Gender equality is both a fundamental human right and a key driver of inclusive growth. Over the past five years, OECD countries have made some progress in getting closer to gender equality goals. The 2013 OECD Recommendation of the Council on Gender Equality in Education, Employment and Entrepreneurship followed in 2015 by the OECD Recommendation of the Council on Gender Equality in Public Life have provided clear and actionable guidelines to support these efforts. However, gender gaps persist in all areas of social and economic life, as the 2017 OECD report The Pursuit of Gender Equality: An Uphill Battle, showed.

The Nordic countries – Denmark, Finland, Iceland, Norway and Sweden – have moved further along the path to gender equality than most OECD countries. This report provides ample evidence that increases in women’s economic participation in the Nordic countries have greatly benefited economic growth. Indeed, in Denmark, Iceland, Norway and Sweden, increases in women’s employment alone accounted for the equivalent of about 10-20% of average annual GDP per capita growth over the past 40-50 years.

The striking feature of the Nordic countries is that they managed to increase and/or sustain female employment rates that were already high even as early as the early-1970s. The long-standing commitment to gender equality at work in Nordic countries has yielded results. Today, gender employment gaps in the Nordic countries are among the OECD’s lowest and couples tend to share paid and unpaid work more equally than in most other OECD countries.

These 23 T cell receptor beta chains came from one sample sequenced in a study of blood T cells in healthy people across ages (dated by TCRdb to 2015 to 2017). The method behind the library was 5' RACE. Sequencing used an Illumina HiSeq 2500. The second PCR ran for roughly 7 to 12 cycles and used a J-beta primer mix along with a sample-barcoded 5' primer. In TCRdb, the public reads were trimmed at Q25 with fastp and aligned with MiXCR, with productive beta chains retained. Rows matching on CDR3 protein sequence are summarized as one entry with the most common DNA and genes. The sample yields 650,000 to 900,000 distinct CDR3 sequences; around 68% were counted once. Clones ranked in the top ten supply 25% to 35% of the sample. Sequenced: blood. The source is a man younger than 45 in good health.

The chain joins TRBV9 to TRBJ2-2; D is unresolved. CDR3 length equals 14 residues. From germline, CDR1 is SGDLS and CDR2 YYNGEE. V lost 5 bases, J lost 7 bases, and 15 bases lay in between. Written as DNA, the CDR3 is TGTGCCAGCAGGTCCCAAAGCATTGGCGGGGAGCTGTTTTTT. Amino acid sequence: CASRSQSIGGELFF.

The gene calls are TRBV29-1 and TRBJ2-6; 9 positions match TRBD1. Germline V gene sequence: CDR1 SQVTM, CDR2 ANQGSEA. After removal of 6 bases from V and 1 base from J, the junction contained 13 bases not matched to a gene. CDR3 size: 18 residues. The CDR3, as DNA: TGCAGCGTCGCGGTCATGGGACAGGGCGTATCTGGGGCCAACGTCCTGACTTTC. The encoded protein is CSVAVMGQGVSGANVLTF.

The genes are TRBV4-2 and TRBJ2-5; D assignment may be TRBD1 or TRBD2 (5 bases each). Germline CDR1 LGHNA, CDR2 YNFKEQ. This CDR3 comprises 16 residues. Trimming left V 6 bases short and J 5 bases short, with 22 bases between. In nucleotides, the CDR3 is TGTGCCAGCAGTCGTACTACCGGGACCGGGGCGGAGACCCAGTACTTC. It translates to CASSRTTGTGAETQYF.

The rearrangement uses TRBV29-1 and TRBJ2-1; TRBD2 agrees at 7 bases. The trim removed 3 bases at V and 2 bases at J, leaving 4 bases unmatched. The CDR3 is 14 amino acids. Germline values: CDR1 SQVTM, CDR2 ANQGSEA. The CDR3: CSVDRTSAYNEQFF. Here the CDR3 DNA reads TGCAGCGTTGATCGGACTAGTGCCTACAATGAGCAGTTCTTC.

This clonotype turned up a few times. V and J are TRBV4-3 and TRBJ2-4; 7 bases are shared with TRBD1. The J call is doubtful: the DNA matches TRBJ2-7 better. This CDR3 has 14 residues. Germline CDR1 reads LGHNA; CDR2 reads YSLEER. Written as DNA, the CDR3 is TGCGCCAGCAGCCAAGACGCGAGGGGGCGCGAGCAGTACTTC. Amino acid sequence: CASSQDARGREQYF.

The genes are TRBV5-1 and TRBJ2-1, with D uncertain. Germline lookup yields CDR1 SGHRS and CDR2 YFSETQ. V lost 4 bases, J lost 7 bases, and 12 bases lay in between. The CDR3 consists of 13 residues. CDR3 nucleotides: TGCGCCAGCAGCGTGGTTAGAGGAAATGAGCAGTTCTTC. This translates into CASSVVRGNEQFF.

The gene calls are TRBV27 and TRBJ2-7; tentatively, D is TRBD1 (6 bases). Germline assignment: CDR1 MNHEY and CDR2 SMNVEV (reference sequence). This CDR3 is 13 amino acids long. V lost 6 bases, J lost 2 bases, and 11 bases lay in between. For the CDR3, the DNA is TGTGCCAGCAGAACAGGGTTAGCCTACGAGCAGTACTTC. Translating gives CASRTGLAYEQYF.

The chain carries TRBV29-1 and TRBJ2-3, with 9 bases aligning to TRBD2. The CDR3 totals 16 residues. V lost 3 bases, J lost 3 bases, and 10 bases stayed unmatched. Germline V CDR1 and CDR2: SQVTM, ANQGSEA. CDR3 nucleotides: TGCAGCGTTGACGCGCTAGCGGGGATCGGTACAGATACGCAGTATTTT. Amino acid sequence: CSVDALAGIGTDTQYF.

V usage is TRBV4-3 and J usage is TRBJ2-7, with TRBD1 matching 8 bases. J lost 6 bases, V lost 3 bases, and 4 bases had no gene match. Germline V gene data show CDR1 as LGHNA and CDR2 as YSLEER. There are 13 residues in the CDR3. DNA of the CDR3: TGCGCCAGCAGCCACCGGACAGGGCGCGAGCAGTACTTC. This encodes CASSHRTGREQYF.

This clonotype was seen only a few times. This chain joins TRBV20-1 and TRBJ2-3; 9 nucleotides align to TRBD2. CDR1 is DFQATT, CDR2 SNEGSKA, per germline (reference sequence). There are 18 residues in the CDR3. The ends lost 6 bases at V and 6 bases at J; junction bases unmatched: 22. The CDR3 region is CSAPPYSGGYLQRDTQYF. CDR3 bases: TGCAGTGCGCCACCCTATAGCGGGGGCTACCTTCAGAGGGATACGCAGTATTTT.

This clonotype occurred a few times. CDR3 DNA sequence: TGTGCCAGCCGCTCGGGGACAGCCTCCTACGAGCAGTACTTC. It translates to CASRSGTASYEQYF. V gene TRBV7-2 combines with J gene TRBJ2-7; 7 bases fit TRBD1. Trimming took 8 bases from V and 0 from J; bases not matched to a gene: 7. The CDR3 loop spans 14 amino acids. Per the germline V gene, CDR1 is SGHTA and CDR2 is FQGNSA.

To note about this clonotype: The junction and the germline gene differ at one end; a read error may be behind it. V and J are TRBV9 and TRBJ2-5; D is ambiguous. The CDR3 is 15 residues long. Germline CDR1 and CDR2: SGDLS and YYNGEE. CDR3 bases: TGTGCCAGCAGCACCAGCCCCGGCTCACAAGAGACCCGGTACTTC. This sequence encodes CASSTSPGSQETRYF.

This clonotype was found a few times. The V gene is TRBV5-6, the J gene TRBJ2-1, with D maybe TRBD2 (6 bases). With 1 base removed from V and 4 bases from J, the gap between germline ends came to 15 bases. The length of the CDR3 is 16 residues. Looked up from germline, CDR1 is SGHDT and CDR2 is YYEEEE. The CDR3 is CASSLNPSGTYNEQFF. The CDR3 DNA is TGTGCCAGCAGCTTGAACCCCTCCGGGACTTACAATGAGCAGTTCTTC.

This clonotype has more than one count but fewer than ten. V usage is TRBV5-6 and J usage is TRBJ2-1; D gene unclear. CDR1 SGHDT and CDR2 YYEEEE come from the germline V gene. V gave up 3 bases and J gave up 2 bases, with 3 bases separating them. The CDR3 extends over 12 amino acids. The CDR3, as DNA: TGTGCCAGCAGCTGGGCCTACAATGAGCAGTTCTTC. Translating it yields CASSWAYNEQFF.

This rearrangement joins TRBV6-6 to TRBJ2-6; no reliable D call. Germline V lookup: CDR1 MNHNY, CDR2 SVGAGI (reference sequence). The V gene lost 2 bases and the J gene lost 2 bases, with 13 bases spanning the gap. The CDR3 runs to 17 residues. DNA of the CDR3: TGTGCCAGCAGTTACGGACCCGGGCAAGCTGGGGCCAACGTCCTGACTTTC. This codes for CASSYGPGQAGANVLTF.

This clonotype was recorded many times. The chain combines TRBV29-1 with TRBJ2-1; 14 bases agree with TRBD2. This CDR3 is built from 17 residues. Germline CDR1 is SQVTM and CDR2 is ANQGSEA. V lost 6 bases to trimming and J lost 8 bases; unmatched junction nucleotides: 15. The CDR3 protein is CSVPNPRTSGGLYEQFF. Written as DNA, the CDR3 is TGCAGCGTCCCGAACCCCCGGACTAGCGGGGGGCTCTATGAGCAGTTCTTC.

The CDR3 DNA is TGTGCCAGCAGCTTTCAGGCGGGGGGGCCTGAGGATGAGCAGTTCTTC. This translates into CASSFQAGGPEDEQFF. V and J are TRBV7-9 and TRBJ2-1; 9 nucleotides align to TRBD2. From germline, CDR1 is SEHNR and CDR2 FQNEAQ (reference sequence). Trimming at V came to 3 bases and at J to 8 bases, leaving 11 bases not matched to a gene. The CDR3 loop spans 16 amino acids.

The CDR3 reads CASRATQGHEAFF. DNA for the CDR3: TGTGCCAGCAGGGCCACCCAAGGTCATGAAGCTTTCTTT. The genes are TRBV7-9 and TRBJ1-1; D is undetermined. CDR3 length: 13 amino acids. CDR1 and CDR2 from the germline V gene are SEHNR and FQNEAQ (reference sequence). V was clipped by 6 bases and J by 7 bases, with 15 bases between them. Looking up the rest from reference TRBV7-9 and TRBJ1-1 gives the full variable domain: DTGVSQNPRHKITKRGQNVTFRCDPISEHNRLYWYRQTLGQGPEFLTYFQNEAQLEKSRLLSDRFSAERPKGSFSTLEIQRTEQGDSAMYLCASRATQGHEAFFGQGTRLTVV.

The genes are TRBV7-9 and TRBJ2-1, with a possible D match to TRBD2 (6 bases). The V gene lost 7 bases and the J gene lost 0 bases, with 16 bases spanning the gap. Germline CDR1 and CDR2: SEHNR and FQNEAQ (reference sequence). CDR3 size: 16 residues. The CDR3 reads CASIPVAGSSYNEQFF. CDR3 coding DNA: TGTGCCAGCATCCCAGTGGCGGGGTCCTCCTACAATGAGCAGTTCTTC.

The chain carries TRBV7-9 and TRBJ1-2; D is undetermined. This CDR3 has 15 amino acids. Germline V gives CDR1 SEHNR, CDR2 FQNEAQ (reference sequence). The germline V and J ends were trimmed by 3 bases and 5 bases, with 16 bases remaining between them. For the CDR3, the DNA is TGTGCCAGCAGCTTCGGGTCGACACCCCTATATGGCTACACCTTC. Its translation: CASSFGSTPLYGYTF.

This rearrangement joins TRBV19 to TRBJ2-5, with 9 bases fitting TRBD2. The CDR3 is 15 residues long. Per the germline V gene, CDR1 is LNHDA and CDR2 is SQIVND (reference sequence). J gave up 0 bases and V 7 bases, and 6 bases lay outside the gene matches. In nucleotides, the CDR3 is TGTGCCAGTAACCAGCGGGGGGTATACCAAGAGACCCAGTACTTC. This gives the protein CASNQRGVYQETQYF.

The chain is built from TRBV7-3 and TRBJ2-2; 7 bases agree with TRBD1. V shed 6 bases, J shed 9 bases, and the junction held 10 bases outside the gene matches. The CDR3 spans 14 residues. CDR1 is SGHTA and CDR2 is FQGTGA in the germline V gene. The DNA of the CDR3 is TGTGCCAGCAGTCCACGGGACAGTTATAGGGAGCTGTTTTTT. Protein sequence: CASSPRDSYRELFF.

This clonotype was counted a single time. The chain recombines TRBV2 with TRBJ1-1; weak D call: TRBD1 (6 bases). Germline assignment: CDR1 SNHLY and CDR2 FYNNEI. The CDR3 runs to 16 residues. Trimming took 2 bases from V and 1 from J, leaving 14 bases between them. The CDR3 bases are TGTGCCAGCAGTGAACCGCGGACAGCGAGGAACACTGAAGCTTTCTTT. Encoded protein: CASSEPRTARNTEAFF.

The design of gender and work-life balance policies in individual Nordic countries may vary, but they are united by a common policy objective to engage men and women equally in the labour market. With the launch of their initiative Nordic Solutions to Global Challenges in 2017, the five Nordic Prime Ministers expressed their commitment to close gender gaps at home and to share the region’s experiences in investing in gender equality and generous work-life policies, which contributed to the development of this report.

Nordic countries are closer to eliminating gender labour market gaps than most, but closing completely the stubborn gaps that remain in areas such as pay and representation in management positions may well turn out to be a difficult challenge. Completing “the last mile” on the path to gender equality would not only bring further economic and social gains to the Nordic countries but also provide important lessons for policy development across the OECD and beyond.


Angel Gurría, Secretary-General of the OECD


Dagfinn Høybråten, Secretary-General of the Nordic Council of Ministers